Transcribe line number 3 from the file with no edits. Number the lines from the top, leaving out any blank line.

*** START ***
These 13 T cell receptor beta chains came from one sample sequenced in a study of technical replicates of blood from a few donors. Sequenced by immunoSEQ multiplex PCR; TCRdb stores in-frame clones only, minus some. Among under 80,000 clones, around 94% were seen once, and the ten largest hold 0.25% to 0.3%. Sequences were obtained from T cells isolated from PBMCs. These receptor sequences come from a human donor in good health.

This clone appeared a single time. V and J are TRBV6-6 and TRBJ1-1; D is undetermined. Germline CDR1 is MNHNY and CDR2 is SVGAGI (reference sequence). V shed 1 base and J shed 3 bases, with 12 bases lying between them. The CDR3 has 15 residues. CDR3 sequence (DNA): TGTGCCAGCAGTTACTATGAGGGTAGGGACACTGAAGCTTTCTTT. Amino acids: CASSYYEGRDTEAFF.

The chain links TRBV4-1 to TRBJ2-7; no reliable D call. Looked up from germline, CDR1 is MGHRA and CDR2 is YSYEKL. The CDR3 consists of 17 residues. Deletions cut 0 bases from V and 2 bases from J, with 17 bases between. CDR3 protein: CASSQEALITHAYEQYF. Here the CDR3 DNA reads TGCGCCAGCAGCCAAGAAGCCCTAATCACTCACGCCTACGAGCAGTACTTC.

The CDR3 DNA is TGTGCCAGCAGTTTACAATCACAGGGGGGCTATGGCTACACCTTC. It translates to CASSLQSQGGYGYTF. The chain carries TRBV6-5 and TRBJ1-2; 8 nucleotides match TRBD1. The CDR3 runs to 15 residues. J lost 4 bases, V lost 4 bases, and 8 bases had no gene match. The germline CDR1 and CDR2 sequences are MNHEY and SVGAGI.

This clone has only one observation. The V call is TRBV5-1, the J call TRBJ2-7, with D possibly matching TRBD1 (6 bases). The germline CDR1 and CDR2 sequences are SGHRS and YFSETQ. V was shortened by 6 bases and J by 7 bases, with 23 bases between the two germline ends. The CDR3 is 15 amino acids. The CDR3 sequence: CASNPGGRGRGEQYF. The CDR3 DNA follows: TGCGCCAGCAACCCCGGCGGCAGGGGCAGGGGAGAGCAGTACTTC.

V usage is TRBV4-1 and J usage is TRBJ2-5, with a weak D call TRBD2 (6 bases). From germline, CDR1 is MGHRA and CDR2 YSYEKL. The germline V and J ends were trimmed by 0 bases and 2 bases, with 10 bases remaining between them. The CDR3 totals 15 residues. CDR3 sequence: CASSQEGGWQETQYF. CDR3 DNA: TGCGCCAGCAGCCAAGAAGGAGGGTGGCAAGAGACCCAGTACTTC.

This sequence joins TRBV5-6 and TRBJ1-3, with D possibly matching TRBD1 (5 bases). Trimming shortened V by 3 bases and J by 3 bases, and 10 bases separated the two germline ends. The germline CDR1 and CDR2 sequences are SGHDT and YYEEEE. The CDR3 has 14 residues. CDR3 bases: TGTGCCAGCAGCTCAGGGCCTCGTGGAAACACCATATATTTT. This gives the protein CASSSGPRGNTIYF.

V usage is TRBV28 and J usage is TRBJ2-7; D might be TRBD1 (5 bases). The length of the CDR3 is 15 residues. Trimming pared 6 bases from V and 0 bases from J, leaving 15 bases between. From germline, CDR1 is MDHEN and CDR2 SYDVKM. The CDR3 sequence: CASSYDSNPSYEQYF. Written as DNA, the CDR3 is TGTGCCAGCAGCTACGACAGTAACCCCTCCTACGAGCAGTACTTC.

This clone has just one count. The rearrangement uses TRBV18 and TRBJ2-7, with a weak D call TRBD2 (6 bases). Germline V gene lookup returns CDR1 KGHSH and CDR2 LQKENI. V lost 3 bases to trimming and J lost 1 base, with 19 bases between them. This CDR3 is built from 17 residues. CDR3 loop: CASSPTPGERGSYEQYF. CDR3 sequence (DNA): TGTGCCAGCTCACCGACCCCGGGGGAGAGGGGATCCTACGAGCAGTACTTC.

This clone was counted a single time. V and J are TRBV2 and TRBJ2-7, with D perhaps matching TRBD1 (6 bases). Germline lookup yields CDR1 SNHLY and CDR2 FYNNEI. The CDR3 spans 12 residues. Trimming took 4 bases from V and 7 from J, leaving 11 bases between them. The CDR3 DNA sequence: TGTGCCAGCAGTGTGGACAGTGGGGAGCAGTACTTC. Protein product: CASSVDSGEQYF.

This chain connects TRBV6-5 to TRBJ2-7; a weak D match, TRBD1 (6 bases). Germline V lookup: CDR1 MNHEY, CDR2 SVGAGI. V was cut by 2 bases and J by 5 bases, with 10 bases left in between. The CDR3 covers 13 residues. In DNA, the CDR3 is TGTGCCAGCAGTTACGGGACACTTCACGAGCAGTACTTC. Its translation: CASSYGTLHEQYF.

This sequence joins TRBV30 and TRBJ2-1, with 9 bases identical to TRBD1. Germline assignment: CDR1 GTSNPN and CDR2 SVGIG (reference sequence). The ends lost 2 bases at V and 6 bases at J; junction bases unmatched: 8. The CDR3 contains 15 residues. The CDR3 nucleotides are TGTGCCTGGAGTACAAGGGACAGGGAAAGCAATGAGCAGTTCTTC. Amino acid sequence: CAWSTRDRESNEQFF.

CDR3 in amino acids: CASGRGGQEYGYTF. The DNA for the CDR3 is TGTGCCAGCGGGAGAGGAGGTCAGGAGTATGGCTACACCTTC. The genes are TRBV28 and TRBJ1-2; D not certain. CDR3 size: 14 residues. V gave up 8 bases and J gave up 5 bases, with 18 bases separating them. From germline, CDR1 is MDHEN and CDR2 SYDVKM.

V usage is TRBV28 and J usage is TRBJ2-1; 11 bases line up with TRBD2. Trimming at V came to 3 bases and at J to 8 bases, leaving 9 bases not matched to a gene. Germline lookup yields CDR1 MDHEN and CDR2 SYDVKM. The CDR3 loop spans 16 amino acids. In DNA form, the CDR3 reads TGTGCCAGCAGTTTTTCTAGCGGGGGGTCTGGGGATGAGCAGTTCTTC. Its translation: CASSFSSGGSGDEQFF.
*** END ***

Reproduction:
The chain links TRBV4-1 to TRBJ2-7; no reliable D call. Looked up from germline, CDR1 is MGHRA and CDR2 is YSYEKL. The CDR3 consists of 17 residues. Deletions cut 0 bases from V and 2 bases from J, with 17 bases between. CDR3 protein: CASSQEALITHAYEQYF. Here the CDR3 DNA reads TGCGCCAGCAGCCAAGAAGCCCTAATCACTCACGCCTACGAGCAGTACTTC.